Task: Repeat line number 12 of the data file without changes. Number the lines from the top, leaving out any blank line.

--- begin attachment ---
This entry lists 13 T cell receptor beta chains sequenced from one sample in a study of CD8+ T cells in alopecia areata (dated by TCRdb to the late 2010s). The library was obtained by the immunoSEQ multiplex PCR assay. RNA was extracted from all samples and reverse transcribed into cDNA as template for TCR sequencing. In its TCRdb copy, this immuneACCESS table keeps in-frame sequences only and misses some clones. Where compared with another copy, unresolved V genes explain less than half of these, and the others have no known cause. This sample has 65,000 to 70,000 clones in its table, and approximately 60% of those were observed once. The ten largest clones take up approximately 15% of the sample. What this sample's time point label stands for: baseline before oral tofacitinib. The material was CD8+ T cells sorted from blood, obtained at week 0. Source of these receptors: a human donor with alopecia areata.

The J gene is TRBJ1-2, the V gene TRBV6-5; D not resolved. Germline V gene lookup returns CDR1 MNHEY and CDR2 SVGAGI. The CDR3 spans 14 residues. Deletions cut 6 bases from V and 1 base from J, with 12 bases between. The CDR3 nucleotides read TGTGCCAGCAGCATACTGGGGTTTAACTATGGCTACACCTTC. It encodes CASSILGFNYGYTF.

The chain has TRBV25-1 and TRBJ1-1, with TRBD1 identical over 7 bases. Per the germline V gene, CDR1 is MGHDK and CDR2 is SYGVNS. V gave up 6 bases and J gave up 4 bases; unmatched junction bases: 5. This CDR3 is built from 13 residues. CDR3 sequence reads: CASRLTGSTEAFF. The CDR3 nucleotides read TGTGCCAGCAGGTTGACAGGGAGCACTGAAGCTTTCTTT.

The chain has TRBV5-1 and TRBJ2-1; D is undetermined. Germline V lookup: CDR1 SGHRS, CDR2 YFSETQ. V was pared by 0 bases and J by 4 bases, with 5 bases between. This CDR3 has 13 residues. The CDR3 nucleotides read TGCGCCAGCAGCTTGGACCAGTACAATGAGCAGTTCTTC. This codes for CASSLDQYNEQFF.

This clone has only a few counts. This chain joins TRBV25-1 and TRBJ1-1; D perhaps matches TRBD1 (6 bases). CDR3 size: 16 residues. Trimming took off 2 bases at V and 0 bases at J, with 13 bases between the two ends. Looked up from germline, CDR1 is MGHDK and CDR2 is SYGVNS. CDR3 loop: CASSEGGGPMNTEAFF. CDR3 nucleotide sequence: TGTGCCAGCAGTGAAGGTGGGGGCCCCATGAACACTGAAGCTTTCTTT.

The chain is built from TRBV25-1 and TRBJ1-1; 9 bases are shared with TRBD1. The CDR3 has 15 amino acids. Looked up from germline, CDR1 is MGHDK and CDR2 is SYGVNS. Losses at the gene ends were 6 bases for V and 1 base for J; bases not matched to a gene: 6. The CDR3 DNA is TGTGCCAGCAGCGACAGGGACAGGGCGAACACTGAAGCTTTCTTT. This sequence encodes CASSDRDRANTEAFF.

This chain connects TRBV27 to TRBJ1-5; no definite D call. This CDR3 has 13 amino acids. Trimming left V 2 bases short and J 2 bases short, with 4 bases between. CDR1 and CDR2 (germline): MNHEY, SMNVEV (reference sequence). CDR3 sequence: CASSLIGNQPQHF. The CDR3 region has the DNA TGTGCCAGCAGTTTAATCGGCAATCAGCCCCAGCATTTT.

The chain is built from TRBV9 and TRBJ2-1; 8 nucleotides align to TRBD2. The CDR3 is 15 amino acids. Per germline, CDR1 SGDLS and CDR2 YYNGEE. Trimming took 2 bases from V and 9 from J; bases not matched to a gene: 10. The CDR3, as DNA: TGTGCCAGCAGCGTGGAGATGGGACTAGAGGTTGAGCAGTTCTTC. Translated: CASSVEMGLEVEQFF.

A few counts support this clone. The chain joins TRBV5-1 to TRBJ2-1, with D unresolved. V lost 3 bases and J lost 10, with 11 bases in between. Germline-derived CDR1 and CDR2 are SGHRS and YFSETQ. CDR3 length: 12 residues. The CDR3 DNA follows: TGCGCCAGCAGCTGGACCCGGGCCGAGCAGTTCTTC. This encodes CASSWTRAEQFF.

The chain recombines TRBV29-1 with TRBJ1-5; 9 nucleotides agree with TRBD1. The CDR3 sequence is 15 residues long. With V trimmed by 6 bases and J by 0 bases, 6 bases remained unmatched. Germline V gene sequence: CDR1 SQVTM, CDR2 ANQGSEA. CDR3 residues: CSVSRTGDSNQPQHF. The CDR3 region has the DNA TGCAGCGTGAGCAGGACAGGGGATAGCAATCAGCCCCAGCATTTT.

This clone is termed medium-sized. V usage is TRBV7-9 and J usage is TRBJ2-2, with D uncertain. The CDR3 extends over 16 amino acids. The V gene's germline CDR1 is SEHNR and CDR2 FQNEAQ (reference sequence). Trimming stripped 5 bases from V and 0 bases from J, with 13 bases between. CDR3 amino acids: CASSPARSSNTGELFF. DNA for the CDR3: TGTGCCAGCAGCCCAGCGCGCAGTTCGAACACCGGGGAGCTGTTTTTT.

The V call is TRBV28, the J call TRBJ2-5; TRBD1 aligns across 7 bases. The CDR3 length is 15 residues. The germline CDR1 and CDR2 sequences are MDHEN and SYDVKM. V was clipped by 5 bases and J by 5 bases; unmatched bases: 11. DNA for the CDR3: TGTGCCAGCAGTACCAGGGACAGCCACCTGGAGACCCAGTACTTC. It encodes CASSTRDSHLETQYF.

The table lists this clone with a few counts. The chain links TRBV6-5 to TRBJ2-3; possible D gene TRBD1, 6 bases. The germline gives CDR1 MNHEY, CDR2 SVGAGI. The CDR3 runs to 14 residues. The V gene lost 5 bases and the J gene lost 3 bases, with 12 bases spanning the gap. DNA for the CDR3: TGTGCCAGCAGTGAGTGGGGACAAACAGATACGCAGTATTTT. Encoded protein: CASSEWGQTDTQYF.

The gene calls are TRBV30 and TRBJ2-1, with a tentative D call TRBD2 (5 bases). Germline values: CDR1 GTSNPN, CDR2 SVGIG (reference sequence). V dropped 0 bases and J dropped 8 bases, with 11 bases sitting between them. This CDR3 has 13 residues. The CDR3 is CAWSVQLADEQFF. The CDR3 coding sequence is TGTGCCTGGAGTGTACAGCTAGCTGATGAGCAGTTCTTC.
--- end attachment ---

The V call is TRBV28, the J call TRBJ2-5; TRBD1 aligns across 7 bases. The CDR3 length is 15 residues. The germline CDR1 and CDR2 sequences are MDHEN and SYDVKM. V was clipped by 5 bases and J by 5 bases; unmatched bases: 11. DNA for the CDR3: TGTGCCAGCAGTACCAGGGACAGCCACCTGGAGACCCAGTACTTC. It encodes CASSTRDSHLETQYF.